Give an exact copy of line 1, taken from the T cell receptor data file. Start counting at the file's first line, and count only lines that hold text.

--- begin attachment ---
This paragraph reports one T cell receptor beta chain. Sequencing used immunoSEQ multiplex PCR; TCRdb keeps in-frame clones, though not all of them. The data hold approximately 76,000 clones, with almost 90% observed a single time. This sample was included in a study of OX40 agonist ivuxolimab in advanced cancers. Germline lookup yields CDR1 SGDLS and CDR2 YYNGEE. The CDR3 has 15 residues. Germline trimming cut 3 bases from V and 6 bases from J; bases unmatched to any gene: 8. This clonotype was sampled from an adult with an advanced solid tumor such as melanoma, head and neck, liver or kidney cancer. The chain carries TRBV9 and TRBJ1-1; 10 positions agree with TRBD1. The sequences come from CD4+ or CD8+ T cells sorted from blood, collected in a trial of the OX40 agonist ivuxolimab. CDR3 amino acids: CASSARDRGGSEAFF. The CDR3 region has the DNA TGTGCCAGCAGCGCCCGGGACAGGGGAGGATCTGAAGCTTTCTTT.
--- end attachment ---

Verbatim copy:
This paragraph reports one T cell receptor beta chain. Sequencing used immunoSEQ multiplex PCR; TCRdb keeps in-frame clones, though not all of them. The data hold approximately 76,000 clones, with almost 90% observed a single time. This sample was included in a study of OX40 agonist ivuxolimab in advanced cancers. Germline lookup yields CDR1 SGDLS and CDR2 YYNGEE. The CDR3 has 15 residues. Germline trimming cut 3 bases from V and 6 bases from J; bases unmatched to any gene: 8. This clonotype was sampled from an adult with an advanced solid tumor such as melanoma, head and neck, liver or kidney cancer. The chain carries TRBV9 and TRBJ1-1; 10 positions agree with TRBD1. The sequences come from CD4+ or CD8+ T cells sorted from blood, collected in a trial of the OX40 agonist ivuxolimab. CDR3 amino acids: CASSARDRGGSEAFF. The CDR3 region has the DNA TGTGCCAGCAGCGCCCGGGACAGGGGAGGATCTGAAGCTTTCTTT.